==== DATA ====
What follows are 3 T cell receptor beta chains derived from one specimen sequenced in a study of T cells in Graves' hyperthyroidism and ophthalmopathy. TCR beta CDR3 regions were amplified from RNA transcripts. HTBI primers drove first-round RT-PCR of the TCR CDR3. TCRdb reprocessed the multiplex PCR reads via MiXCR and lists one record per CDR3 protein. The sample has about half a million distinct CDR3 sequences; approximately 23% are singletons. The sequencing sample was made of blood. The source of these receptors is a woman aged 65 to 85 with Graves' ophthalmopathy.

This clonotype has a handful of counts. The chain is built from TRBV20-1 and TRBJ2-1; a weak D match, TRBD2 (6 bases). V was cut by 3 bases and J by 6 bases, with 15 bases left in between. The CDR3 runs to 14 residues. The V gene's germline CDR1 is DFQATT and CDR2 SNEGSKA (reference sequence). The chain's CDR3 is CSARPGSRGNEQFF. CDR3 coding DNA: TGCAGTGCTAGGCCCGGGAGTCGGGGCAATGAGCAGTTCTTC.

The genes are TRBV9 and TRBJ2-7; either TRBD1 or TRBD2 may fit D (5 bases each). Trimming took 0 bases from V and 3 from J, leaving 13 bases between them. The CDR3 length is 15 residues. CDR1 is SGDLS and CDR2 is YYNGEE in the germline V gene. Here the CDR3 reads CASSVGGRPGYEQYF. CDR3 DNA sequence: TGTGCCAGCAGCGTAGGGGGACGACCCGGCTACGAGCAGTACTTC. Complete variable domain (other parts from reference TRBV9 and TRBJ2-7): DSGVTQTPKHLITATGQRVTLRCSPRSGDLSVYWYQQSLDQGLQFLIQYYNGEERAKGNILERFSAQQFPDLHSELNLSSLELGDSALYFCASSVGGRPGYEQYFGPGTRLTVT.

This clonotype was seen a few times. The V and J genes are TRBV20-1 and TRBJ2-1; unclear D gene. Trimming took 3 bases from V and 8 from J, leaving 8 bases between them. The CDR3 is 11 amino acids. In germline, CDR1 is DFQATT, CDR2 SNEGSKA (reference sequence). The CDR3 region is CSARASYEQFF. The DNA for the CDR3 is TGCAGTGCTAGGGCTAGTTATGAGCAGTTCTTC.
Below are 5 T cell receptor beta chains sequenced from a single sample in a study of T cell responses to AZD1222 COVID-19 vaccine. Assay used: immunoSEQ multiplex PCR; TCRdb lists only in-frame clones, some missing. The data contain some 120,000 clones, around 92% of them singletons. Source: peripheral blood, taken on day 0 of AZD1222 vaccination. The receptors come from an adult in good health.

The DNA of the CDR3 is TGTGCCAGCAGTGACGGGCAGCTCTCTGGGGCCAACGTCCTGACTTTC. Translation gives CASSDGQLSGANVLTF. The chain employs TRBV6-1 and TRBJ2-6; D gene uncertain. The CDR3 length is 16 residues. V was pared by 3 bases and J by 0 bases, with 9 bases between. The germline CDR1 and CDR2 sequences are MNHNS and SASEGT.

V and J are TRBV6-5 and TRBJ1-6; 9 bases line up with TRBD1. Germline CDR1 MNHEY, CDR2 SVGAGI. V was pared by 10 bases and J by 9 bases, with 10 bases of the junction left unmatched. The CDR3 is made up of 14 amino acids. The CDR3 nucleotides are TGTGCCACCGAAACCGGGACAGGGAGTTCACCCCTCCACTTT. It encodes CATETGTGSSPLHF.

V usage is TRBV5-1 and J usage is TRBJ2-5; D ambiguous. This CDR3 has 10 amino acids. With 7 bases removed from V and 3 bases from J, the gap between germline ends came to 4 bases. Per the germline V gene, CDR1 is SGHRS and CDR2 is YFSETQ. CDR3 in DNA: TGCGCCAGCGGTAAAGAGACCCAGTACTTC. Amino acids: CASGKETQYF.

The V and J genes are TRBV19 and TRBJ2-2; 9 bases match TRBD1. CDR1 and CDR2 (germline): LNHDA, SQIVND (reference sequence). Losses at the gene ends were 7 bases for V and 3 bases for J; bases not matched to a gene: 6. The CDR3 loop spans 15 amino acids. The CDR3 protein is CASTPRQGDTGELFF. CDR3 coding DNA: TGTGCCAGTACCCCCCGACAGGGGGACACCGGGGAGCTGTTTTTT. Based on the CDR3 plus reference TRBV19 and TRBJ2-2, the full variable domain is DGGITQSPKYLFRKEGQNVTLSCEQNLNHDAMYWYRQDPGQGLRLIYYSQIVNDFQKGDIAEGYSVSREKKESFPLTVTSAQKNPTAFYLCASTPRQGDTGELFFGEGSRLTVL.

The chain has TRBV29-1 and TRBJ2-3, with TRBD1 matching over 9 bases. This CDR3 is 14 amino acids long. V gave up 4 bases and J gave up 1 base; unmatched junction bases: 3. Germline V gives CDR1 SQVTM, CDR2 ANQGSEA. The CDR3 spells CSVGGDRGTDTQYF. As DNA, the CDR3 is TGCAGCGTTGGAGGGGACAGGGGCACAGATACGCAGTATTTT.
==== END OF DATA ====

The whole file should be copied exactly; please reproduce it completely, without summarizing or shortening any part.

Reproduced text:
What follows are 3 T cell receptor beta chains derived from one specimen sequenced in a study of T cells in Graves' hyperthyroidism and ophthalmopathy. TCR beta CDR3 regions were amplified from RNA transcripts. HTBI primers drove first-round RT-PCR of the TCR CDR3. TCRdb reprocessed the multiplex PCR reads via MiXCR and lists one record per CDR3 protein. The sample has about half a million distinct CDR3 sequences; approximately 23% are singletons. The sequencing sample was made of blood. The source of these receptors is a woman aged 65 to 85 with Graves' ophthalmopathy.

This clonotype has a handful of counts. The chain is built from TRBV20-1 and TRBJ2-1; a weak D match, TRBD2 (6 bases). V was cut by 3 bases and J by 6 bases, with 15 bases left in between. The CDR3 runs to 14 residues. The V gene's germline CDR1 is DFQATT and CDR2 SNEGSKA (reference sequence). The chain's CDR3 is CSARPGSRGNEQFF. CDR3 coding DNA: TGCAGTGCTAGGCCCGGGAGTCGGGGCAATGAGCAGTTCTTC.

The genes are TRBV9 and TRBJ2-7; either TRBD1 or TRBD2 may fit D (5 bases each). Trimming took 0 bases from V and 3 from J, leaving 13 bases between them. The CDR3 length is 15 residues. CDR1 is SGDLS and CDR2 is YYNGEE in the germline V gene. Here the CDR3 reads CASSVGGRPGYEQYF. CDR3 DNA sequence: TGTGCCAGCAGCGTAGGGGGACGACCCGGCTACGAGCAGTACTTC. Complete variable domain (other parts from reference TRBV9 and TRBJ2-7): DSGVTQTPKHLITATGQRVTLRCSPRSGDLSVYWYQQSLDQGLQFLIQYYNGEERAKGNILERFSAQQFPDLHSELNLSSLELGDSALYFCASSVGGRPGYEQYFGPGTRLTVT.

This clonotype was seen a few times. The V and J genes are TRBV20-1 and TRBJ2-1; unclear D gene. Trimming took 3 bases from V and 8 from J, leaving 8 bases between them. The CDR3 is 11 amino acids. In germline, CDR1 is DFQATT, CDR2 SNEGSKA (reference sequence). The CDR3 region is CSARASYEQFF. The DNA for the CDR3 is TGCAGTGCTAGGGCTAGTTATGAGCAGTTCTTC.
Below are 5 T cell receptor beta chains sequenced from a single sample in a study of T cell responses to AZD1222 COVID-19 vaccine. Assay used: immunoSEQ multiplex PCR; TCRdb lists only in-frame clones, some missing. The data contain some 120,000 clones, around 92% of them singletons. Source: peripheral blood, taken on day 0 of AZD1222 vaccination. The receptors come from an adult in good health.

The DNA of the CDR3 is TGTGCCAGCAGTGACGGGCAGCTCTCTGGGGCCAACGTCCTGACTTTC. Translation gives CASSDGQLSGANVLTF. The chain employs TRBV6-1 and TRBJ2-6; D gene uncertain. The CDR3 length is 16 residues. V was pared by 3 bases and J by 0 bases, with 9 bases between. The germline CDR1 and CDR2 sequences are MNHNS and SASEGT.

V and J are TRBV6-5 and TRBJ1-6; 9 bases line up with TRBD1. Germline CDR1 MNHEY, CDR2 SVGAGI. V was pared by 10 bases and J by 9 bases, with 10 bases of the junction left unmatched. The CDR3 is made up of 14 amino acids. The CDR3 nucleotides are TGTGCCACCGAAACCGGGACAGGGAGTTCACCCCTCCACTTT. It encodes CATETGTGSSPLHF.

V usage is TRBV5-1 and J usage is TRBJ2-5; D ambiguous. This CDR3 has 10 amino acids. With 7 bases removed from V and 3 bases from J, the gap between germline ends came to 4 bases. Per the germline V gene, CDR1 is SGHRS and CDR2 is YFSETQ. CDR3 in DNA: TGCGCCAGCGGTAAAGAGACCCAGTACTTC. Amino acids: CASGKETQYF.

The V and J genes are TRBV19 and TRBJ2-2; 9 bases match TRBD1. CDR1 and CDR2 (germline): LNHDA, SQIVND (reference sequence). Losses at the gene ends were 7 bases for V and 3 bases for J; bases not matched to a gene: 6. The CDR3 loop spans 15 amino acids. The CDR3 protein is CASTPRQGDTGELFF. CDR3 coding DNA: TGTGCCAGTACCCCCCGACAGGGGGACACCGGGGAGCTGTTTTTT. Based on the CDR3 plus reference TRBV19 and TRBJ2-2, the full variable domain is DGGITQSPKYLFRKEGQNVTLSCEQNLNHDAMYWYRQDPGQGLRLIYYSQIVNDFQKGDIAEGYSVSREKKESFPLTVTSAQKNPTAFYLCASTPRQGDTGELFFGEGSRLTVL.

The chain has TRBV29-1 and TRBJ2-3, with TRBD1 matching over 9 bases. This CDR3 is 14 amino acids long. V gave up 4 bases and J gave up 1 base; unmatched junction bases: 3. Germline V gives CDR1 SQVTM, CDR2 ANQGSEA. The CDR3 spells CSVGGDRGTDTQYF. As DNA, the CDR3 is TGCAGCGTTGGAGGGGACAGGGGCACAGATACGCAGTATTTT.